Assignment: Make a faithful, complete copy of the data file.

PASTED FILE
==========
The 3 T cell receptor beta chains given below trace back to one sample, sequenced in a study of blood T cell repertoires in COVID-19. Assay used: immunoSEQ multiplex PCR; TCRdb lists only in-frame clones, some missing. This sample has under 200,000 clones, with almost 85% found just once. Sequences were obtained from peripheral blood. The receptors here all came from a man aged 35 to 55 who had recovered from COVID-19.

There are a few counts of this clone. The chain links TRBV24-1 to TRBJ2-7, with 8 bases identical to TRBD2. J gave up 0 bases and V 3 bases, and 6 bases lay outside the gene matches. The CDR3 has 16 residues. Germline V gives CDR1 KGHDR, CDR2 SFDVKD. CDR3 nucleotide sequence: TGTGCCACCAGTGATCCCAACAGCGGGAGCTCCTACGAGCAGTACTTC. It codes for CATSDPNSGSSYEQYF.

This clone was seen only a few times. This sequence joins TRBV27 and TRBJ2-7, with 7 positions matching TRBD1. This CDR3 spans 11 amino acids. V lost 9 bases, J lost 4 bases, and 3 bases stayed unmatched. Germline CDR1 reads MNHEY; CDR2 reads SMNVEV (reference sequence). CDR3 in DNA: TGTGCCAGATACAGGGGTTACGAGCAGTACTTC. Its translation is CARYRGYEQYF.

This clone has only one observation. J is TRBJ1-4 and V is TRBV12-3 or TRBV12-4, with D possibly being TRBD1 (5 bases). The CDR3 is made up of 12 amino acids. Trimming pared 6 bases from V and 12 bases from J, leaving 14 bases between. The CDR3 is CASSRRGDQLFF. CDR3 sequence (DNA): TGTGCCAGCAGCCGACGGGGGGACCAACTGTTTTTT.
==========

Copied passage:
The 3 T cell receptor beta chains given below trace back to one sample, sequenced in a study of blood T cell repertoires in COVID-19. Assay used: immunoSEQ multiplex PCR; TCRdb lists only in-frame clones, some missing. This sample has under 200,000 clones, with almost 85% found just once. Sequences were obtained from peripheral blood. The receptors here all came from a man aged 35 to 55 who had recovered from COVID-19.

There are a few counts of this clone. The chain links TRBV24-1 to TRBJ2-7, with 8 bases identical to TRBD2. J gave up 0 bases and V 3 bases, and 6 bases lay outside the gene matches. The CDR3 has 16 residues. Germline V gives CDR1 KGHDR, CDR2 SFDVKD. CDR3 nucleotide sequence: TGTGCCACCAGTGATCCCAACAGCGGGAGCTCCTACGAGCAGTACTTC. It codes for CATSDPNSGSSYEQYF.

This clone was seen only a few times. This sequence joins TRBV27 and TRBJ2-7, with 7 positions matching TRBD1. This CDR3 spans 11 amino acids. V lost 9 bases, J lost 4 bases, and 3 bases stayed unmatched. Germline CDR1 reads MNHEY; CDR2 reads SMNVEV (reference sequence). CDR3 in DNA: TGTGCCAGATACAGGGGTTACGAGCAGTACTTC. Its translation is CARYRGYEQYF.

This clone has only one observation. J is TRBJ1-4 and V is TRBV12-3 or TRBV12-4, with D possibly being TRBD1 (5 bases). The CDR3 is made up of 12 amino acids. Trimming pared 6 bases from V and 12 bases from J, leaving 14 bases between. The CDR3 is CASSRRGDQLFF. CDR3 sequence (DNA): TGTGCCAGCAGCCGACGGGGGGACCAACTGTTTTTT.